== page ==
This article is part of Capable Men's Action Group Series. For more information click here.
1 Month has passed since the formation of our Action Group experiment - An enthusiastic effort formed to utilise the collective resources of a hand-picked team while addressing certain social issues along the way. (Predictability of life, Lack of Solidarity among peers, Building a sense of community and value within a close-nit team within a modern city environment)
This experiment of ours aims to develop a blueprint for you, the reader in the development of a modern tribe that can coexist within modern society while facing numerous different challenges along the way. Those challenges were certainly ever-present during the first 4 weeks of our journey. But before we get into our team's progress and summary I will outline the challenges I have faced and my insight moving forward.
When I first proposed the idea of an Action Group with friends - I never thought that there would be a requirement for a conventional leader. After-all, we all wanted to succeed right? Each of us had the same vision and this would be enough to have a leaderless, democratic group surely? Wrong. It turns out, tribes need a leader - a voice which is continuously pushing for momentum in a direction with people who share that view.
Tribes are about a belief in an idea and a community. But without leadership, the community will drift and lose momentum. An excellent book which helped me in this aspect was Tribes: We need you to lead us by Seth Godin. This revelation however was initially quite frustrating, as the leadership position which I now found myself in was something which required more output from myself and less input from my peers in the general administration of our weekly efforts. The frustration was short lived - This whole idea and the story which shall follow as a result is one which I have nothing but passion and sheer fascination for - Why shouldn't I be leading it where it needs to go?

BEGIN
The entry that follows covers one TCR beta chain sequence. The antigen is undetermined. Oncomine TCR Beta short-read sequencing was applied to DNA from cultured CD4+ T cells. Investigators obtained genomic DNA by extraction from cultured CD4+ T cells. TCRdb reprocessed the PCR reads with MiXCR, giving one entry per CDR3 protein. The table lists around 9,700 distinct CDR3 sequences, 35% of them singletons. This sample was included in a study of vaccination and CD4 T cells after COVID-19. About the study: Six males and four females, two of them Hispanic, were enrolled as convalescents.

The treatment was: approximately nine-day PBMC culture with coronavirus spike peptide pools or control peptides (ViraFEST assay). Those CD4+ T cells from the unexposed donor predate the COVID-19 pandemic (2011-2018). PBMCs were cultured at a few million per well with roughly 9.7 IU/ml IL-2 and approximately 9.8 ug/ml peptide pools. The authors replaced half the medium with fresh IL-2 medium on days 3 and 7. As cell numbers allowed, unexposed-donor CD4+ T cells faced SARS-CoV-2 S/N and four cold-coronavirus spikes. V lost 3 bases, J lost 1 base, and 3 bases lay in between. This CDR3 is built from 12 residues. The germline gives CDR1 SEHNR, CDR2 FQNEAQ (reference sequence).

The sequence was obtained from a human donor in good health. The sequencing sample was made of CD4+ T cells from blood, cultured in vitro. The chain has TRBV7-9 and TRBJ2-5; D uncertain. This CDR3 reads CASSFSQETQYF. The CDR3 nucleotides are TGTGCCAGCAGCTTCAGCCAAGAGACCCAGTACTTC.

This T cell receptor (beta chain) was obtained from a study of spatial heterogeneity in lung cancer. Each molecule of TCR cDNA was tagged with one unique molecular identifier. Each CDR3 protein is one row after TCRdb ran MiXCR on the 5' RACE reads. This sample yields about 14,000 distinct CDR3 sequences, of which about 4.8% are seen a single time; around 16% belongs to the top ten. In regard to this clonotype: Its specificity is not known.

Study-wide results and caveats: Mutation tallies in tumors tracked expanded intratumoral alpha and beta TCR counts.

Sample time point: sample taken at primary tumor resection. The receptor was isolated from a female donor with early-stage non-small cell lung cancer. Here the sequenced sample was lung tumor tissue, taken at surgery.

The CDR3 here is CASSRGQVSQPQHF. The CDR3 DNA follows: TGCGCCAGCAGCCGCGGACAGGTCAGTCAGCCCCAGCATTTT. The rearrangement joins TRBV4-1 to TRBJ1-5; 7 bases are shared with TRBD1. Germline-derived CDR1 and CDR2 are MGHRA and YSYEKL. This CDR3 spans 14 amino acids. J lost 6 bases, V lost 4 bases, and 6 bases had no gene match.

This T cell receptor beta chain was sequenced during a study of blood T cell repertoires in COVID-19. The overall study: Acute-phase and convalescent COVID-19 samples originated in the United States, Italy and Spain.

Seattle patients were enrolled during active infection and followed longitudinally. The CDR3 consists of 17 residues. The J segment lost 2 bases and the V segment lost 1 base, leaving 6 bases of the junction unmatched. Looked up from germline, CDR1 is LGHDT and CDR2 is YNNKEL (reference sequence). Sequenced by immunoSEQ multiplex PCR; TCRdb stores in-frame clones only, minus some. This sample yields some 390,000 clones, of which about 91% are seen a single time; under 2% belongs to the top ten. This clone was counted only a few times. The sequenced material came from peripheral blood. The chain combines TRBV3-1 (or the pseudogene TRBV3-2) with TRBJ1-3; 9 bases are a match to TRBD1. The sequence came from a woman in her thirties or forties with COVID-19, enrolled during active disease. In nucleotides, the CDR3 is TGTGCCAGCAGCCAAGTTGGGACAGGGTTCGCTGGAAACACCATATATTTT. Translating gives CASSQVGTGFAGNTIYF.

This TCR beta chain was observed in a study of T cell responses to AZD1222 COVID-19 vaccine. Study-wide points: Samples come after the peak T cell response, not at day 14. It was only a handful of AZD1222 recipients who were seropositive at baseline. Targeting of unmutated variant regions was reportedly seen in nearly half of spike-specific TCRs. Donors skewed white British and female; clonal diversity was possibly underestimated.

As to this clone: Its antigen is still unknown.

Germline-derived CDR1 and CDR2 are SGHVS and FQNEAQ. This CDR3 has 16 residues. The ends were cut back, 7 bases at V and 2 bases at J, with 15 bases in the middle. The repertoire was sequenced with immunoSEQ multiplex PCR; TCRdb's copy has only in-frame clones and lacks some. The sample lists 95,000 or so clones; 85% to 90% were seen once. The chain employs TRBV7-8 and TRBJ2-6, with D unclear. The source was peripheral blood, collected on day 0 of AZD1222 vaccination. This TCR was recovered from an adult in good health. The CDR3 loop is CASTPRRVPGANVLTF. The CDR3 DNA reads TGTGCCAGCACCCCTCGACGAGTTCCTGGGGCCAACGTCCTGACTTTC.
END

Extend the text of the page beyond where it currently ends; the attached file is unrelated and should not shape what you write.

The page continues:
Everyone in our group can attest to this one being a struggle. Think for a moment of any new habit that one can suddenly bring into their life - The Gym, Daily running, Learning a language, Meditation - Those early days are easily the hardest, right? - You're trying to build an initial routine and keep consistency along the way. Well our Action Group demanded a large amount of time in the lives of 3 separate people and called for the continuous attention and creativity of their services as we all balanced our personal lives and individual workloads.
Time management is a huge obstacle which we all find ourselves continuously having to address. Getting the best out of this entire experience, keeping it fun, productive but ultimately preventing the hindrance of the group's activities on individual personal time is essential. Finding the balance between pushing someone to work hard and allowing one their independence is also new territory that we're all exploring. Each man must define his own limits for this.
Our group has formed a strong dynamic that seems to dismiss the individual efforts from time to time of our personal goals and give us alternative missions to achieve as a collective. Group goals offer a lot of benefits - but finding a balance between focusing on the group and then the personal goals may require some restructuring to be realistic in what can be achieved in the long term.
- Weekly training sessions - Our team now meets at least once per week to perform interval training
- Social Projects/Networking - Expanding our horizons.
- A single weekly goal for the group to achieve together - This recent implementation has struggled thus far as a result of time management - but we're already planning for exciting things.
This has been a tough but productive experiment thus far in achieving one's personal goals. I have personally been far more productive this month than my previous 6 months combined when it comes to focusing on specific ambitions of mine. It's pushing me to continuously think outside the box and explore the optimisation options of a group trying to achieve their objectives. But most importantly, having 2 people who I have given explicit permission to give me constructive criticism and guidance as I move forward is paramount.